Learn how to cook quail eggs, the tiny version of a chicken egg. Use them as a garnish for salads, sandwiches, and canapes, or serve them on toast.
Cooking quail eggs is easy and, as you can imagine considering their size, incredibly fast. Quail eggs might not be a typical breakfast, but they are great for entertaining or for a special brunch occasionally. Learn how to boil or fry quail eggs following today’s easy tutorials.
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What are quail eggs?
A quail is a small game bird from the pheasant and partridge family. They are brown and small; they are about 10-20 cm/ 4-8 inches, and they weigh between 70 and 140 g/ 2.5-5 oz. That’s why their eggs are so small compared to those of a chicken.
They are wild birds, but they are also kept as poultry birds, both for their meat and eggs.
Fresh quail eggs are considered a delicacy in many parts of the world, and buying them might not always be an easy task. However, they are becoming more popular nowadays; I usually find them in larger supermarkets.
A quail’s egg is tiny; it only weighs about 9-10 g/ 1/3 oz. As a comparison, a regular chicken egg weighs about 50 g/ 1.8 oz, while duck eggs weigh about 70 g/2.5 oz. You would need about 4-5 tiny eggs to make up for one normal egg.
They are whitish cream and speckled with brown or grey spots. Their yolk is intensely yellow.
Despite their small size, they are packed with nutrients like Vitamin B12, selenium, riboflavin, choline, and iron. One piece only has 14 calories.
Where to buy them?
You can find them in supermarkets; the best time would probably be around a holiday season like Easter or Christmas. Nowadays, I can see them more often than that. I might have to go searching first, but eventually, I would find them.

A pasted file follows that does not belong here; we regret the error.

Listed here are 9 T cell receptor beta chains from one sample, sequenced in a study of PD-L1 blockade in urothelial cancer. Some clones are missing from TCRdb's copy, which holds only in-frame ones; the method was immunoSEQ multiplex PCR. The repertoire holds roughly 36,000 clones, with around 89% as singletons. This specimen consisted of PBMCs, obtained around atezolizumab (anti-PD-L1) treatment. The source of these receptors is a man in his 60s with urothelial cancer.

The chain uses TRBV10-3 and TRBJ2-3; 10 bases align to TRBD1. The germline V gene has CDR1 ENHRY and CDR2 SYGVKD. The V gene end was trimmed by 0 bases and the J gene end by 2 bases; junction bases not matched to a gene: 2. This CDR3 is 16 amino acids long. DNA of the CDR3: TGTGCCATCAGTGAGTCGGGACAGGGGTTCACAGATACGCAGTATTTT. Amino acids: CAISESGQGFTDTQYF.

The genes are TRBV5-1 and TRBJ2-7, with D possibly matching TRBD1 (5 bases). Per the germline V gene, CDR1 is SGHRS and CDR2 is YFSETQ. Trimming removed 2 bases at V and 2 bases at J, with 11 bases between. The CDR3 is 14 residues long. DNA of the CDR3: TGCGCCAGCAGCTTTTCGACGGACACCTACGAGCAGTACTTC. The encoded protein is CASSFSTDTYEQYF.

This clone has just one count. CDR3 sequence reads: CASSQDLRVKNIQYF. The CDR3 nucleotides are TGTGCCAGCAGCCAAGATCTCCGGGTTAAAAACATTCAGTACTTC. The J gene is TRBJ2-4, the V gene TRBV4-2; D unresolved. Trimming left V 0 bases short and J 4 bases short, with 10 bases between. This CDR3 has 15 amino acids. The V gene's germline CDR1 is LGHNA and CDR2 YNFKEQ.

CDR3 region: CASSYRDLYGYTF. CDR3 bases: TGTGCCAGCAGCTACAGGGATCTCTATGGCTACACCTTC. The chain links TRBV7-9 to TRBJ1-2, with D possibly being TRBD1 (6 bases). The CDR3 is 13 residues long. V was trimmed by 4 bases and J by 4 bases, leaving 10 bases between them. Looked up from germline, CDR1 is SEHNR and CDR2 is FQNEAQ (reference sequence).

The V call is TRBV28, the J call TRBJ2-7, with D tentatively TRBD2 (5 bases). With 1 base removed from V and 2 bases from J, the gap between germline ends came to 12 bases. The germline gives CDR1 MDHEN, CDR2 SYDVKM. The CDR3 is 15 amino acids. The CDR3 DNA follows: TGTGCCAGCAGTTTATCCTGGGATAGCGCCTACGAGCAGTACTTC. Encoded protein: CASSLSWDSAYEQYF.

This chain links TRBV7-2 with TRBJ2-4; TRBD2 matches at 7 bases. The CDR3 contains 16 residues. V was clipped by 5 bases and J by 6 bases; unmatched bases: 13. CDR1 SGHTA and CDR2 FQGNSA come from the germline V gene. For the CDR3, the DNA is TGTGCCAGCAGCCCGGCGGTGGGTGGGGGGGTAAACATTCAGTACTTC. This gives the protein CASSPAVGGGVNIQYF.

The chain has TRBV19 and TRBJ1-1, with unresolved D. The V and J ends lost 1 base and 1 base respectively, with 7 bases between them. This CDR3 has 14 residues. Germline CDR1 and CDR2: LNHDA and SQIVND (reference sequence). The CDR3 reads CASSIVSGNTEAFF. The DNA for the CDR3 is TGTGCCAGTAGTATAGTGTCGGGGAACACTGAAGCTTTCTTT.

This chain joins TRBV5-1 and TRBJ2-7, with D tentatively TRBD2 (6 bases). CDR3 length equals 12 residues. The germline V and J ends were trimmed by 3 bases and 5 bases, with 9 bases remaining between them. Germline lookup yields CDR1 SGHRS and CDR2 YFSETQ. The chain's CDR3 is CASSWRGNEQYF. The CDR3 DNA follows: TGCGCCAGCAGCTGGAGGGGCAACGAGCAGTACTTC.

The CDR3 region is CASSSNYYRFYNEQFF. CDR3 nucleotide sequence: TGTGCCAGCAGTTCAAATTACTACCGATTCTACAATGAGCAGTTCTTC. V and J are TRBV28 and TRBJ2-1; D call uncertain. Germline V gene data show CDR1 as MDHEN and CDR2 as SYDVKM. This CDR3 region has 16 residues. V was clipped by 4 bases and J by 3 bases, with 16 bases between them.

Ideally, you would buy them directly from a farmer, which is also relatively easy in the rural area where I live.
Otherwise, you could try specialty stores, and you could probably always find them online.
The packages usually contain a dozen quail eggs.
How to prepare them?
The same way you would prepare chicken eggs, just that the cooking time will be much shorter.
How to use them?
Due to their size, they are more suitable to use as a garnish or as a special treat. They are more expensive than chicken eggs, so it can be costly to cook a quail egg omelet for the family unless you farm your birds.
- Size and weight will make a difference when boiling them; the smaller ones will need a shorter cooking time. To get all of them cooked perfectly, you might want to divide the eggs in a package into two different batches, one containing the smaller ones and one containing the larger ones. Cook them separately or leave the larger ones a bit longer in the boiling water.
- Room temperature: They should be at room temperature before cooking. It’s not like they will cook faster this way, but the chances of breaking when you add them to the boiling water reduce.